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Which degree? Fashion design or science?

By Kurt Lambeck - posted Thursday, 22 February 2007

Solid research and previous experience tell us that science education in Australia is in need of a serious overhaul. Not because it’s a poor system or on the verge of breakdown but because future demands and pressures on the youth of the nation are likely to be very different from those of the past.

And we’re not alone. Australia is in the same boat as most developed and developing countries, who are struggling with how to prepare their populations for a future in which the only safe bet is that it will be different - very different.

Fortunately, thanks to the recent political focus on all levels and areas of education, in the media and across the professional and general communities, there is now an opportunity - a watershed moment - in which to make significant gains in securing a more balanced, secure and fulfilling educational future for our children.


It’s also an opportunity to secure a better deal for the hard-working people whose job is central to achieving that future - our often hard-pressed and under-resourced teachers. For the nation, the flow-on will be a workforce that is happier, more skilled and more flexible and productive.

However, Carpe Diem springs to mind immediately, for if governments, bureaucracies and educational authorities are not pressured to act on the cold, hard facts very soon, another such opportunity may not present itself for a long time to come.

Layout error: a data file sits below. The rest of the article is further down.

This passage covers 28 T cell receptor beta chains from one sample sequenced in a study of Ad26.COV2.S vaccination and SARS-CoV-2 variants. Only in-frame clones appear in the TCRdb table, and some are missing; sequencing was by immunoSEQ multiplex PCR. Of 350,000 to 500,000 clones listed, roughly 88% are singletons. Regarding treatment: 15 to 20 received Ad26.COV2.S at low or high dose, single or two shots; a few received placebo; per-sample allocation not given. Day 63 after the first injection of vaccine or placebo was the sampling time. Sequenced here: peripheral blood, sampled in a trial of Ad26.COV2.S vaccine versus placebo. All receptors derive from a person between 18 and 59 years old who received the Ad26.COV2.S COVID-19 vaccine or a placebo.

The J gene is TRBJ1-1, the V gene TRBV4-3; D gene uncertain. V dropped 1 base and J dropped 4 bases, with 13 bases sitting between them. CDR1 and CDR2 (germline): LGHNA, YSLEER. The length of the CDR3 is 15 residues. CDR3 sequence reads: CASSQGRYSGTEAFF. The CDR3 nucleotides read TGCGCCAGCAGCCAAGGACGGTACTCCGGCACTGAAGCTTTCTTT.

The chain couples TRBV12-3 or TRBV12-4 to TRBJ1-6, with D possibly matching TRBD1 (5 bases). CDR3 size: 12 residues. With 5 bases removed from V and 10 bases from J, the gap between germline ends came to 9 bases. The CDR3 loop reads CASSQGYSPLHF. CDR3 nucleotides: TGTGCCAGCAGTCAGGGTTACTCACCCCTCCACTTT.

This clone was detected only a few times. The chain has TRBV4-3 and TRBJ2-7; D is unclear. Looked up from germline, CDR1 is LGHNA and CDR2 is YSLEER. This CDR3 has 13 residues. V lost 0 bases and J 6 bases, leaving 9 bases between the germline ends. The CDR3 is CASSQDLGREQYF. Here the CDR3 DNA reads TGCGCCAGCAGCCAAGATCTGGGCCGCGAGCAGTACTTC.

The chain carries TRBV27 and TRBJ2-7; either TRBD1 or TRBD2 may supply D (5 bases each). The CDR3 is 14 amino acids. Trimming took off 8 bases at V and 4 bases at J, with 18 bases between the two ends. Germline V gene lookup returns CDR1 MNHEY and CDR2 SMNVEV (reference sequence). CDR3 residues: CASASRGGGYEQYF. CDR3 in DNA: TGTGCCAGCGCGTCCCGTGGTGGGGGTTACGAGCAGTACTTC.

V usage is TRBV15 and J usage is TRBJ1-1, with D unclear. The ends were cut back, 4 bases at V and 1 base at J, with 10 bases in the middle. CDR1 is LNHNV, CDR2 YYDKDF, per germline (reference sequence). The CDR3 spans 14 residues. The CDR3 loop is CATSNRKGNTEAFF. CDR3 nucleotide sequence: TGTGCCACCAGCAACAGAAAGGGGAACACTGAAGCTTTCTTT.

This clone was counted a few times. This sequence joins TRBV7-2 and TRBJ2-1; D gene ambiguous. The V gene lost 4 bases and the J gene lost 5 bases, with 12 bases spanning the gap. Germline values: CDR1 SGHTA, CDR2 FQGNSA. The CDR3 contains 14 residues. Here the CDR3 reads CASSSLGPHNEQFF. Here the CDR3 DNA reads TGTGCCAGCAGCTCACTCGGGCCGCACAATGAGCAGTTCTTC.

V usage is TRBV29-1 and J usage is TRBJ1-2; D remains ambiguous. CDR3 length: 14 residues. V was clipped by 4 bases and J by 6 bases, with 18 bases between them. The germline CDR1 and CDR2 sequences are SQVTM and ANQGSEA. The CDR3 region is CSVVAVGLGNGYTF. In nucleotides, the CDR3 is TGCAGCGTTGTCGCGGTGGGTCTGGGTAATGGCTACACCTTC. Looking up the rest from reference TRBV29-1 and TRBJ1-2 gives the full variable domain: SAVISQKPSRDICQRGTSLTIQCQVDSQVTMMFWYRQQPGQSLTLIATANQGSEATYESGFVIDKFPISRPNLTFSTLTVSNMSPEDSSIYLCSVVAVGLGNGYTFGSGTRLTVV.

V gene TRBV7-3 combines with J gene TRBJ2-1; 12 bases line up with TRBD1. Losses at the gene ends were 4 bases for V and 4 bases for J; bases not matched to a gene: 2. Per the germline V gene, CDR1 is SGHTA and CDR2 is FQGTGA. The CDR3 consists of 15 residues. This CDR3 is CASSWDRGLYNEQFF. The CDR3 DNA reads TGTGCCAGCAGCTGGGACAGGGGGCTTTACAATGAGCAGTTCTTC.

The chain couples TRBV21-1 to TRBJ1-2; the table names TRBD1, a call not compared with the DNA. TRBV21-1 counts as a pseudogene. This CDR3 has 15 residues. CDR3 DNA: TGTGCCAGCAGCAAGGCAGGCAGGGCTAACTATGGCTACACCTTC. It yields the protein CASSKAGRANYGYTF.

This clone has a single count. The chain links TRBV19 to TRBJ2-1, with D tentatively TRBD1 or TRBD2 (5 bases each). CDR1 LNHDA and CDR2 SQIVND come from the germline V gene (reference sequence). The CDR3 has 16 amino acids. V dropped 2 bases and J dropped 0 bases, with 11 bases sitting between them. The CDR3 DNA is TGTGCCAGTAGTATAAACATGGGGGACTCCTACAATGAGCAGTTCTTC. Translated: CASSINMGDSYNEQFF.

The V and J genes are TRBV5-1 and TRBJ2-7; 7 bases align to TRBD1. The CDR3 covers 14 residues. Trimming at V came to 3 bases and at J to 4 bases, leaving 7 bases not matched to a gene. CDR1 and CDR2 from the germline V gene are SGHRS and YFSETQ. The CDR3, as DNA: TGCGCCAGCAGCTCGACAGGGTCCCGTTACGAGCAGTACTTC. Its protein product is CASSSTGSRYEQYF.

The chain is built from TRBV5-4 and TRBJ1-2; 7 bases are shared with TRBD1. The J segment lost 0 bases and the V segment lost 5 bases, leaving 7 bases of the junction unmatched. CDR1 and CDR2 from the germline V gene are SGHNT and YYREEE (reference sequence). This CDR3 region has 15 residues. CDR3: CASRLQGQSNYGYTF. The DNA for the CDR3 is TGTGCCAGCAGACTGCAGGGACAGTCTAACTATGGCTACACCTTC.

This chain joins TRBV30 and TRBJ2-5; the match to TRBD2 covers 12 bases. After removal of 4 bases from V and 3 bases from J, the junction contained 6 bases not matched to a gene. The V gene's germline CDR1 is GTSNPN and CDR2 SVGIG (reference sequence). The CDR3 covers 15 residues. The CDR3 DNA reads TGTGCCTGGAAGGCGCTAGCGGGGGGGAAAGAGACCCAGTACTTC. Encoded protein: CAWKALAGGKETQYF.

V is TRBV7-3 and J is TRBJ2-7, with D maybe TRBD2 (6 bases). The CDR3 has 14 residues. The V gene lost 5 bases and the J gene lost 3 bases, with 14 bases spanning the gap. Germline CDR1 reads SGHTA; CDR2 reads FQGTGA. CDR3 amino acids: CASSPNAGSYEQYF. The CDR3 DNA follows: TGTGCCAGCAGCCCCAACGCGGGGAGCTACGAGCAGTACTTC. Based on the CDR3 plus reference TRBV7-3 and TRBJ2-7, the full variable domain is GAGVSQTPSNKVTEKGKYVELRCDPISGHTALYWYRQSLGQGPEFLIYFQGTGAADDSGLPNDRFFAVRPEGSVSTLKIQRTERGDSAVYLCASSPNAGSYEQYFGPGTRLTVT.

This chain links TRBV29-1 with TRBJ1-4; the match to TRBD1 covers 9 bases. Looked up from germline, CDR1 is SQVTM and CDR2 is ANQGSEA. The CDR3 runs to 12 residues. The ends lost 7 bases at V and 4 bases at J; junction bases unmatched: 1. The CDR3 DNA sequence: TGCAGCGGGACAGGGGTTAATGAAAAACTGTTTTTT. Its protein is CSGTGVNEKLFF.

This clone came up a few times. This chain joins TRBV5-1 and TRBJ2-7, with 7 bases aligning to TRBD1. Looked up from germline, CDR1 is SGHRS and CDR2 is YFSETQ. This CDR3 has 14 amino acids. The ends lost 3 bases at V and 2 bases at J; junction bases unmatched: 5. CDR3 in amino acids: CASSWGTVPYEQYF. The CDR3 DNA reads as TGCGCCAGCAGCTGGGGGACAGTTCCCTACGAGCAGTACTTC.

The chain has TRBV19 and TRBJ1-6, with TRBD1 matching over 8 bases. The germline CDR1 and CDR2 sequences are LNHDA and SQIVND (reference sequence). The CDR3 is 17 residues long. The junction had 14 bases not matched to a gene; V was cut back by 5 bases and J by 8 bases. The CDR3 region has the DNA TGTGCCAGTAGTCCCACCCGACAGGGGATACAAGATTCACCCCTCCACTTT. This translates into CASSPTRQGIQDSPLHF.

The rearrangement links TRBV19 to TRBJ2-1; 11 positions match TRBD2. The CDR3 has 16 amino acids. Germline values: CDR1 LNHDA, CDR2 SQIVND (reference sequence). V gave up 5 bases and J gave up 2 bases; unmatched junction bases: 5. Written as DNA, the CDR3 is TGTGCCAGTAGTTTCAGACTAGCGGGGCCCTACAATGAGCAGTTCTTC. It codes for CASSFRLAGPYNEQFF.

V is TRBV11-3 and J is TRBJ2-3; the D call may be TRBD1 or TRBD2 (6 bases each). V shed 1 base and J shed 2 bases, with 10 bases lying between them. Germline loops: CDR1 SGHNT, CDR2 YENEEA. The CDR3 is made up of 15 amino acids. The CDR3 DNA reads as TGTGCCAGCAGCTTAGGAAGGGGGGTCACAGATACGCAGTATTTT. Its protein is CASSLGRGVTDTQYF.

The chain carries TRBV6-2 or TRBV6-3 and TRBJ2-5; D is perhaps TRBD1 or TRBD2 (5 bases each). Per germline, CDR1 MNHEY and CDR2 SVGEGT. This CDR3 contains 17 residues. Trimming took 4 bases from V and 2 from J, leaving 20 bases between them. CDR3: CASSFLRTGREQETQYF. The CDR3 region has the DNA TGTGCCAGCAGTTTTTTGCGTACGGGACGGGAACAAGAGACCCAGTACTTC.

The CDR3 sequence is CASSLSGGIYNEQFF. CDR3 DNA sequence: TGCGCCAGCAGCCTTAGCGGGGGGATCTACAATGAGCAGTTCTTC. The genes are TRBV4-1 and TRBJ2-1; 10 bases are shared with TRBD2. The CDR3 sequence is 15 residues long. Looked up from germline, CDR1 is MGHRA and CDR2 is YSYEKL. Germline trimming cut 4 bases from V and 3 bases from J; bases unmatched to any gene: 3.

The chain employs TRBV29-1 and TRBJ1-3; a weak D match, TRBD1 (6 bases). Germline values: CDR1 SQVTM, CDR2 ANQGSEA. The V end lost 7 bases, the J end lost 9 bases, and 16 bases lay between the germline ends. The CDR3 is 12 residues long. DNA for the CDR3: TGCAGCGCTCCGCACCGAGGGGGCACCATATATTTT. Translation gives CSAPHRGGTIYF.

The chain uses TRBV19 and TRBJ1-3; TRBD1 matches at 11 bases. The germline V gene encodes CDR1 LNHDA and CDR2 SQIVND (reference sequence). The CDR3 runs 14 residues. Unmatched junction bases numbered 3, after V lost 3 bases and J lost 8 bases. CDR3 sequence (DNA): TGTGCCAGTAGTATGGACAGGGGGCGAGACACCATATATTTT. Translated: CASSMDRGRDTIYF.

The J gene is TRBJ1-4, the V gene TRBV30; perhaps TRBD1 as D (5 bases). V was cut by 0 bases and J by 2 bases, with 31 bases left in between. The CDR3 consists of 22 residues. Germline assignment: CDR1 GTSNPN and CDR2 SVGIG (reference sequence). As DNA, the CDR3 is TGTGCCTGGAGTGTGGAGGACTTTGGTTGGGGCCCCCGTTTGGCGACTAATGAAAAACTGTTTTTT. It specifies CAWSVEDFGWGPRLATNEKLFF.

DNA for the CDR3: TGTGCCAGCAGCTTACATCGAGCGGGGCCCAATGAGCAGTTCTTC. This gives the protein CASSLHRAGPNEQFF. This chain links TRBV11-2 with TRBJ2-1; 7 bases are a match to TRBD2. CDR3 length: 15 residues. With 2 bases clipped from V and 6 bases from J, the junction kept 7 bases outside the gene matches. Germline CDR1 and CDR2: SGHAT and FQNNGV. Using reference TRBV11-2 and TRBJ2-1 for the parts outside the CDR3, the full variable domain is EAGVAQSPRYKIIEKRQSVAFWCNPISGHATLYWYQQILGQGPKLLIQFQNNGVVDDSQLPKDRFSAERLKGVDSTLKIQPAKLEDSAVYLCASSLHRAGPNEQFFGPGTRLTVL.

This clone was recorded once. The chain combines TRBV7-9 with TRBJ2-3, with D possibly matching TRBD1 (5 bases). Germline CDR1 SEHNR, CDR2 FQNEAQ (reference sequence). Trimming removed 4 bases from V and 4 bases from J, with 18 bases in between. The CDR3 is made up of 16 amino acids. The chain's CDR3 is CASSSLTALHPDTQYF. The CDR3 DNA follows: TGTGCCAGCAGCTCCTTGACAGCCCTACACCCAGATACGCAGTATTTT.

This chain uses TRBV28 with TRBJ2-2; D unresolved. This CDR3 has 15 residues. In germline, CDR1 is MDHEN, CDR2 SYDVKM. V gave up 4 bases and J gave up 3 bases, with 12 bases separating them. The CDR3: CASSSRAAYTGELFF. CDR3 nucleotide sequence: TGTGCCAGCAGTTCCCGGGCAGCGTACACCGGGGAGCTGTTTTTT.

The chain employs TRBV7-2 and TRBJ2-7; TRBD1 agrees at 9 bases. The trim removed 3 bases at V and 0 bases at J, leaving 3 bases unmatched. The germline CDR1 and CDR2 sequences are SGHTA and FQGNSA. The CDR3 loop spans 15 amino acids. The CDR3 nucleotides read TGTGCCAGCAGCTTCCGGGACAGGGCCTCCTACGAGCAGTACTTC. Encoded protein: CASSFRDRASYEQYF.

Warning bells have been rung in all quarters, including the federal Department of Education, Science and Training, whose first audit of science, engineering and technology skills makes compelling but depressing reading. The Department’s statistical radar shows that of the 55,000 extra science professionals the nation needs by 2011, we’ll fall short by 35 per cent. Put in human terms, that’s a staggering 19,250. Put in practical terms on the educational front, it means that in the near future, science teachers may be very hard to find.

As for research, even contemporary Nobel prize winners like the Academy’s Peter Doherty, Robin Warren and Barry Marshall had to begin somewhere - which poses a number of questions:

How many potential Australian breakthroughs in medical and other research will slip through the cracks because of our nation’s short-sightedness on education?

How will we maintain and consolidate our still-high levels of scientific knowledge if we are no longer a clever nation?


And ultimately, how long will our economy survive if not underpinned by excellence in science in the face of emerging economic superpowers such as China and India, which are working hard to ensure that science is the keystone of their economic edifices?

Trends show that students are not choosing to study science once it is no longer compulsory. This trend continues into the tertiary education sector with fewer students choosing to study the physical and natural sciences and to a lesser extent engineering.

This trend is expected to worsen over the next five years unless action is taken. A strong skills base in science, engineering and technology is crucial to the foundations of national competitiveness - and qualified scientists and engineers are essential to research and development, innovation and productivity growth.

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About the Author

Professor Kurt Lambeck is the President of the Australian Academy of Science and Distinguished Professor of Geophysics at the Australian National University.

Creative Commons LicenseThis work is licensed under a Creative Commons License.

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